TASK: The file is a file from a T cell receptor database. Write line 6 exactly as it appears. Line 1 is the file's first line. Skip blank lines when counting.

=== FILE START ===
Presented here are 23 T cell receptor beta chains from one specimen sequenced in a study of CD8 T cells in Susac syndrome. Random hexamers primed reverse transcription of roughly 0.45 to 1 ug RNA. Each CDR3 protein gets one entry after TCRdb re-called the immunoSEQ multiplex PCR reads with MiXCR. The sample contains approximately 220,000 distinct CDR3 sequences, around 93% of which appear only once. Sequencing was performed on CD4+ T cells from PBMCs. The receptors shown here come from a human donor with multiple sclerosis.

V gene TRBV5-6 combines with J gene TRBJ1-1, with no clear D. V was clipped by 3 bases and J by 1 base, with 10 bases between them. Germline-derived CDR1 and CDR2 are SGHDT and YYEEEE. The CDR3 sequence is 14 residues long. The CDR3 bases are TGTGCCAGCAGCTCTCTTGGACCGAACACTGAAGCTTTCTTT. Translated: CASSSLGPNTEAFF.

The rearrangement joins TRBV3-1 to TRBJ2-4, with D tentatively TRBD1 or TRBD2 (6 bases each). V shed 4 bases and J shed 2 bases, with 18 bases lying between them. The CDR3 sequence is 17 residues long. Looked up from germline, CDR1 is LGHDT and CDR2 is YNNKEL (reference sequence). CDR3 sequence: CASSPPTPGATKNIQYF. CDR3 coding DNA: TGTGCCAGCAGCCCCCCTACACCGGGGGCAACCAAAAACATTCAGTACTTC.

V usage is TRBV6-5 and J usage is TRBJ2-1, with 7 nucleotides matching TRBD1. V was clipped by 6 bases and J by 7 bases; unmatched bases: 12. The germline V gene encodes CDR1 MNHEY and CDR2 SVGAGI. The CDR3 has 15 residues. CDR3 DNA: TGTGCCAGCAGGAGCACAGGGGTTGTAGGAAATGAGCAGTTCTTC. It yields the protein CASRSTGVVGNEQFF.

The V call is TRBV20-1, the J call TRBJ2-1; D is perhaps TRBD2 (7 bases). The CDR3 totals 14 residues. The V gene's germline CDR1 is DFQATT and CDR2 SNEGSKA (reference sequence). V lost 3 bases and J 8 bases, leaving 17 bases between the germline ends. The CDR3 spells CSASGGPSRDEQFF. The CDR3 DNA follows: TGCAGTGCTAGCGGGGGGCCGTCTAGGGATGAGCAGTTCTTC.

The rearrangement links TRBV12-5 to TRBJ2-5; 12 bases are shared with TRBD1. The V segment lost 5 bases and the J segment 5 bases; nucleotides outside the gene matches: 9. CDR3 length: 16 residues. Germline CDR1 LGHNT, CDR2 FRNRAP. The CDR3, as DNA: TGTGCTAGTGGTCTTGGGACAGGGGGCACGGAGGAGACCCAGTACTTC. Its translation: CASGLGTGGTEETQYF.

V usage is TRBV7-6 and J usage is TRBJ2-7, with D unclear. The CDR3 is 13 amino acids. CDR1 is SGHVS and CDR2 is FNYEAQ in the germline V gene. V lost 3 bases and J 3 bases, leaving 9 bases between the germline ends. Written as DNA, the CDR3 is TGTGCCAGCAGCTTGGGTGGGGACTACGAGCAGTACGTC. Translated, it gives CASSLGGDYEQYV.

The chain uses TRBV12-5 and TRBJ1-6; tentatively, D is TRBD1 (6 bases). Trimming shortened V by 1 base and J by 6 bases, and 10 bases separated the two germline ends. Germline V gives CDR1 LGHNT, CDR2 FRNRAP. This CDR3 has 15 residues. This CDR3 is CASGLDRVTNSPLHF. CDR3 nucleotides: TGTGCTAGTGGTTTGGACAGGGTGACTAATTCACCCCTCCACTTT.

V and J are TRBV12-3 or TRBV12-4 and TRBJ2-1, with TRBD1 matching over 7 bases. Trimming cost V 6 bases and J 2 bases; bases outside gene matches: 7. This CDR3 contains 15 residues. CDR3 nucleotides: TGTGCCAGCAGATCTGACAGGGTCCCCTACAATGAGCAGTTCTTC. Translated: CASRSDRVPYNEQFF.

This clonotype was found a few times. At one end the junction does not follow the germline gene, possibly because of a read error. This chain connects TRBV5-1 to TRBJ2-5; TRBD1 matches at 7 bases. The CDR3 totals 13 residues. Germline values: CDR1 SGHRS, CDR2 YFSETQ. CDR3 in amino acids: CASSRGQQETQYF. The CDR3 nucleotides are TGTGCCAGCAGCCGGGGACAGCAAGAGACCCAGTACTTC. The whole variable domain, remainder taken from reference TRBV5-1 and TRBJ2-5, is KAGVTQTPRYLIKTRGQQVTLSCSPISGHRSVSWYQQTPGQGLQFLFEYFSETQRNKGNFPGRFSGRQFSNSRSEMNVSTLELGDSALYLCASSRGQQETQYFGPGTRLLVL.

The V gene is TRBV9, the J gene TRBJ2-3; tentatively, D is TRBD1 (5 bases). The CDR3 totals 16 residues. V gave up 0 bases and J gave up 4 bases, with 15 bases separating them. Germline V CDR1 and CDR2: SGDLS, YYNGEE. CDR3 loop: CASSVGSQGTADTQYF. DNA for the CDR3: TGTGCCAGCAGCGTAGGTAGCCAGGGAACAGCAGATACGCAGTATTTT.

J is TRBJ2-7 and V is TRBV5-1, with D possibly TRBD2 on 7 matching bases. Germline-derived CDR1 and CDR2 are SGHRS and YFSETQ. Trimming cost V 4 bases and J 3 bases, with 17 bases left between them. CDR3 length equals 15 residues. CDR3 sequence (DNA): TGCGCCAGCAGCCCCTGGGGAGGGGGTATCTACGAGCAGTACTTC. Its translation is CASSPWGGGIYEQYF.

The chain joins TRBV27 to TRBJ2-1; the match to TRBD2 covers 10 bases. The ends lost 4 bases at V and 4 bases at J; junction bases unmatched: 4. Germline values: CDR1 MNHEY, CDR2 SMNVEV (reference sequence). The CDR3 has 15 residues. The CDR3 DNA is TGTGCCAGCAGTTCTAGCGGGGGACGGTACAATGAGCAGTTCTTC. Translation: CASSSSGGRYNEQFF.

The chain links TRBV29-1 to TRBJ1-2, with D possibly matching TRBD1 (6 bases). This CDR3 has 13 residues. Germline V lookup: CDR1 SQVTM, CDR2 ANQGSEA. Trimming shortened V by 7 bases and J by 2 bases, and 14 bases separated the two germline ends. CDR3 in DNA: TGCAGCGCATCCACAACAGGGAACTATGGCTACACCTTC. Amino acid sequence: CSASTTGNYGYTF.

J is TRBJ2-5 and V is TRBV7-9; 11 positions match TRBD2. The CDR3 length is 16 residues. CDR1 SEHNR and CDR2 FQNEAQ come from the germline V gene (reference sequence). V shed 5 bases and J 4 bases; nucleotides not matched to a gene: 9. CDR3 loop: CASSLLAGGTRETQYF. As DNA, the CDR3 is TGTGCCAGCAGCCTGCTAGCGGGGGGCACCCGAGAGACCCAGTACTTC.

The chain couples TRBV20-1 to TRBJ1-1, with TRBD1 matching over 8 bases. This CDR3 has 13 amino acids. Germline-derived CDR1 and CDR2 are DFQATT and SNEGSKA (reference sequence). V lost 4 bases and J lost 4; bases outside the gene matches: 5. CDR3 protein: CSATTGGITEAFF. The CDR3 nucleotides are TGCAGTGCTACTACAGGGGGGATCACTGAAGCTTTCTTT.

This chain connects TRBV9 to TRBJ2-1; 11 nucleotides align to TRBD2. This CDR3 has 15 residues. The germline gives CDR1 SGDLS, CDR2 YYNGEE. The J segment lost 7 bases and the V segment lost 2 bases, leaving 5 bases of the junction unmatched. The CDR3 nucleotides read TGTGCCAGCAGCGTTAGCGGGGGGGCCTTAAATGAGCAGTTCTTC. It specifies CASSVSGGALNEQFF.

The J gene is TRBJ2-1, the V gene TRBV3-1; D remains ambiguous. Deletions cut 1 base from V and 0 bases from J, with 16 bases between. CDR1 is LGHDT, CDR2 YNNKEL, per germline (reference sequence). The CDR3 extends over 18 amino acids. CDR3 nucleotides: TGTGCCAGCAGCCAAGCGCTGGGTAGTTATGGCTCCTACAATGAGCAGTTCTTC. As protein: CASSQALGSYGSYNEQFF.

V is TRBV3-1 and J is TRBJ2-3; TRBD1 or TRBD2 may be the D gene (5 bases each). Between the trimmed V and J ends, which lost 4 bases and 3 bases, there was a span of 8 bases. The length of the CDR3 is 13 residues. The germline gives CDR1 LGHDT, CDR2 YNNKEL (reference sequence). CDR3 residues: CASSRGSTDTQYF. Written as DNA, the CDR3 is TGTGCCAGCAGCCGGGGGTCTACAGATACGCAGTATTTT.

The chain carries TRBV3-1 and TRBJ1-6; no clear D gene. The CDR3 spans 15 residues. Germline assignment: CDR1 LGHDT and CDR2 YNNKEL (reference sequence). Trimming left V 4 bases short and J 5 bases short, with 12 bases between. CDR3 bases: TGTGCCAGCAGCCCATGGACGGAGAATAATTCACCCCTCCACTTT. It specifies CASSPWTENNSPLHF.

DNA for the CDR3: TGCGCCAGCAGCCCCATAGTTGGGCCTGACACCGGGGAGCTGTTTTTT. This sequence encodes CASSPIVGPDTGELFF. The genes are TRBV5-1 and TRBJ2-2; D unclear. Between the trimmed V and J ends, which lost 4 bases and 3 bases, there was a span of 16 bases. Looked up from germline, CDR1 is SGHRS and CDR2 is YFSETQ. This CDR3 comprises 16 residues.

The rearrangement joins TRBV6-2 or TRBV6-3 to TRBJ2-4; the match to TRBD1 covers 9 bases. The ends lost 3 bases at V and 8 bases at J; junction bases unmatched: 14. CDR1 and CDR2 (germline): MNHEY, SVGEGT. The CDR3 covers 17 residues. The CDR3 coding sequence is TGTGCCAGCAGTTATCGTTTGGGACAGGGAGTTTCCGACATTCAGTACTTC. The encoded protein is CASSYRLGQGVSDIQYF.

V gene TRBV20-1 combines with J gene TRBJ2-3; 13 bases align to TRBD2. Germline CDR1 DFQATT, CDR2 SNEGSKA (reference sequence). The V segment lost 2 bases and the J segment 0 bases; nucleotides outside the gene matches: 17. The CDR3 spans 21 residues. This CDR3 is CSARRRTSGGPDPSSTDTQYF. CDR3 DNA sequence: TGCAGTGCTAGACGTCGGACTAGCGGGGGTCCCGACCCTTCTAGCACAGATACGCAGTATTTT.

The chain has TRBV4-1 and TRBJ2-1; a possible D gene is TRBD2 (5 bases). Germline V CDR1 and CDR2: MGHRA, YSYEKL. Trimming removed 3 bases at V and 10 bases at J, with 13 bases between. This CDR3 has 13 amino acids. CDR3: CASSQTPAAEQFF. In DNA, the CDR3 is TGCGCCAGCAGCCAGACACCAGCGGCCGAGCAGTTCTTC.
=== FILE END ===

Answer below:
The rearrangement links TRBV12-5 to TRBJ2-5; 12 bases are shared with TRBD1. The V segment lost 5 bases and the J segment 5 bases; nucleotides outside the gene matches: 9. CDR3 length: 16 residues. Germline CDR1 LGHNT, CDR2 FRNRAP. The CDR3, as DNA: TGTGCTAGTGGTCTTGGGACAGGGGGCACGGAGGAGACCCAGTACTTC. Its translation: CASGLGTGGTEETQYF.